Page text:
Before joining a clinical trial, according to the U.S. National Institutes of Health (NIH), participants must be given informed consent, as well as any information that allows the research team to determine whether or not they can participate in the study safely.9
As for the other 10 children’s deaths—attributed to a number of varying causes such as cardiac disease, a tumor, COVID, a skull fracture, pneumonia, two from gastroenteritis, and two from unknown causes—FDA official Melissa Baylor, MD said none of the deaths appeared to be related to the experimental drug nirsevimab.7
SIDS and the Importance of Black Box Warnings on Drugs
By definition, SIDS is an unexpected and unexplainable death that occurs in a “seemingly normal, healthy infant under one year of age.” In fact, nine out of 10 deaths in the study occurred around the two- and four-month mark, when well-baby visits to the pediatrician commonly precede the administration of multiple vaccines, such as the combined DTaP (diphtheria, tetanus, and acellular pertussis) in one visit, according to the U.S. Centers for Disease Control and Prevention’s (CDC) Immunization Schedule.10
Many drugs, including some routine childhood vaccinations for newborns, contain black box warnings on the manufacturer’s product inserts. A black box warning, the highest safety-related warning intended to alert the consumer to major risks of the drug, stamps the insert of any drug where trial participants died during clinical studies. Still, more often than not, as with the clinical trials of nirsevimab, the diagnosis of SIDS often overrules the occurrence of a potentially lethal drug reaction as the cause of death in an otherwise healthy infant.11
The FDA is slated to make a final decision on nirsevimab later this year. To date, the agency maintains it has not identified any safety concerns in its review of the drug.7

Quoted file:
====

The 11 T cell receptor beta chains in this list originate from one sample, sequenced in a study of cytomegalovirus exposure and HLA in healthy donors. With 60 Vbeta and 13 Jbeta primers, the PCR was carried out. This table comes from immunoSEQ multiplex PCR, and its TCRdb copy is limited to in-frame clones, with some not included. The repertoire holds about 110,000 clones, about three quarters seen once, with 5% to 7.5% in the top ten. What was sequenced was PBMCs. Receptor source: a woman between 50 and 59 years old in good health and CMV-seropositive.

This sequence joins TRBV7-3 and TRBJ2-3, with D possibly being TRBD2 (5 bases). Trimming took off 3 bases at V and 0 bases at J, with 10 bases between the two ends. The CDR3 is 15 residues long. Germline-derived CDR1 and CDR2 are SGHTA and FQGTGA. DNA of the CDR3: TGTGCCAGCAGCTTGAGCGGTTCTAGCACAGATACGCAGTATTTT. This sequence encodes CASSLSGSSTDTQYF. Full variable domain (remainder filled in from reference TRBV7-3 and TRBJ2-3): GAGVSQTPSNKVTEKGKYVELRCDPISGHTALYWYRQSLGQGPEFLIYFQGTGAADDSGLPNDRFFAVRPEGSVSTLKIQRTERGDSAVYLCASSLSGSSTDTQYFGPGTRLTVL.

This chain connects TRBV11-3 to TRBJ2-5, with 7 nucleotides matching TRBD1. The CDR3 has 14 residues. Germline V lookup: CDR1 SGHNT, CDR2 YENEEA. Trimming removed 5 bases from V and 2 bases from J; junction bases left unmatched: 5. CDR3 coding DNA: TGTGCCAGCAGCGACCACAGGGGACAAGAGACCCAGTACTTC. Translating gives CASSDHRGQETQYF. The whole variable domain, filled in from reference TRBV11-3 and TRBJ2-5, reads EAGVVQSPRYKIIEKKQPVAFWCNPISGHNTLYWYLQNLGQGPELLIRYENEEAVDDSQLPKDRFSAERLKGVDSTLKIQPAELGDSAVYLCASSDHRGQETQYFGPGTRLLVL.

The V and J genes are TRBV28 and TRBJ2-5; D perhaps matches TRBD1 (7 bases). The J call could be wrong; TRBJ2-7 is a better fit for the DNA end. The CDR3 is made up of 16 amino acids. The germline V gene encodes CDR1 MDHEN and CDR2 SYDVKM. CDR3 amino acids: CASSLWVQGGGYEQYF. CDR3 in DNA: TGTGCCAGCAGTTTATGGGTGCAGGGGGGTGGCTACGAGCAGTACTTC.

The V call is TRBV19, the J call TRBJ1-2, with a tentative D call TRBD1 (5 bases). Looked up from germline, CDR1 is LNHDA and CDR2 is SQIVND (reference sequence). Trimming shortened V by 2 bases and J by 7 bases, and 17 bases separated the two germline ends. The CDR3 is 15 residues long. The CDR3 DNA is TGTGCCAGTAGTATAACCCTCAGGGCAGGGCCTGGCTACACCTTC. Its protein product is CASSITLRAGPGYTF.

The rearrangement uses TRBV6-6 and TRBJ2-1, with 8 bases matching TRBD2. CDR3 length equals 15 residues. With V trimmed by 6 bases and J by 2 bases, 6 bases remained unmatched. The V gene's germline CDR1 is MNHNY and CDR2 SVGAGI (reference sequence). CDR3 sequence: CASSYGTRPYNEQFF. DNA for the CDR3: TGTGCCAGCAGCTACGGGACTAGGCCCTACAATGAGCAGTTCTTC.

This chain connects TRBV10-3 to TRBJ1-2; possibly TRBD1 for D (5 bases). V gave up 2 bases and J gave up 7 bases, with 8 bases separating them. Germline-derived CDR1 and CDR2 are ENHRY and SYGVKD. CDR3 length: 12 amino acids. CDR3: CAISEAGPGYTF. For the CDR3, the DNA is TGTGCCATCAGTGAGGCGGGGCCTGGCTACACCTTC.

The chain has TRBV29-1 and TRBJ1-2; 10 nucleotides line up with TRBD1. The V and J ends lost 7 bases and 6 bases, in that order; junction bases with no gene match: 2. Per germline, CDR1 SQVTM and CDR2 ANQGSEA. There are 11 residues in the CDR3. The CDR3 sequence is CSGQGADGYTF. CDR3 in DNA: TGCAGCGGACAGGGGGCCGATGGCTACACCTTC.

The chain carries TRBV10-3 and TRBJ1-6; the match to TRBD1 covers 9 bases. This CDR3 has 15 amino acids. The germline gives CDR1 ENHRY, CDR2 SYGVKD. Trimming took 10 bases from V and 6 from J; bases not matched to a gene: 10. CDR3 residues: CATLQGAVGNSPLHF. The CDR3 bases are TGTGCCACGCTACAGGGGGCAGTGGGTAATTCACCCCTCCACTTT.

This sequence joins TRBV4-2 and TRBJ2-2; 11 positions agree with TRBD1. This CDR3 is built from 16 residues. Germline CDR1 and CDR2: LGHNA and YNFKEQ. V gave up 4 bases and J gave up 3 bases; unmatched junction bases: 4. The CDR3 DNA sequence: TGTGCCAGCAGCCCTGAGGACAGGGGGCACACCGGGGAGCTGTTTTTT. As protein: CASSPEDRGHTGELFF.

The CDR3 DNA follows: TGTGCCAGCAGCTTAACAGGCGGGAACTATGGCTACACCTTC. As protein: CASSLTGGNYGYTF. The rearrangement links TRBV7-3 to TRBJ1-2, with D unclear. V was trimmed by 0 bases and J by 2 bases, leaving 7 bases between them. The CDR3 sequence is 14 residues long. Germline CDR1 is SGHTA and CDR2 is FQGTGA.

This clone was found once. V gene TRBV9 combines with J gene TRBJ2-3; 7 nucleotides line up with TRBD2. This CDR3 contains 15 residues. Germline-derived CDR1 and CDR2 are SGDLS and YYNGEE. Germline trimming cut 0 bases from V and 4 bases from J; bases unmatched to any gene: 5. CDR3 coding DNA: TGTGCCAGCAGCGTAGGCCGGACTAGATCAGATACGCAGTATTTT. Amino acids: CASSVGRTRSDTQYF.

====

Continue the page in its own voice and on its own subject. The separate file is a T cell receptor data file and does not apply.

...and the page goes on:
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Click here to view References:
1 Pinsk A. A New Shot Prevents Serious Illness from RSV. Johns Hopkins Bloomberg School of Public Health Mar. 30, 2022.
2 Press Release. Nirsevimab unanimously recommended by FDA Advisory Committee for the prevention of RSV lower respiratory tract disease in infants. AstraZeneca June 8, 2023.
3 Press Release. FDA Approves First Respiratory Syncytial Virus (RSV) Vaccine. U.S. Food and Drug Administration May 3, 2023.
4 Kimball S. Children’s hospitals call on Biden to declare emergency in response to ‘unprecedented’ RSV surge. CNBC Nov. 18, 2022.
5 Christensen J. Pandemic ‘immunity gap’ is probably behind surge in RSV cases, scientists say. CNN Oct. 28, 2022.
6 Harding A. Research shows why 1960s RSV shot sickened children. Reuters Dec. 3, 2008.
7 Kimball S. FDA advisors recommend AstraZeneca, Sanofi antibody to protect babies from RSV. CNBC June 8, 2023.
8 Reed J. Do You Have What It Takes to Join a Phase 1 Clinical Trial? Pfizer 2021.
9 U.S. National Institutes of Health. NIH Clinical Research Trials and You, The Basics. Oct. 3, 2022.
10 Sudden Infant Death Syndrome (SIDS). Boston Children’s Hospital 2012.
11 Vitamin K Injection [PACKAGE INSERT]. Novaplus 2021.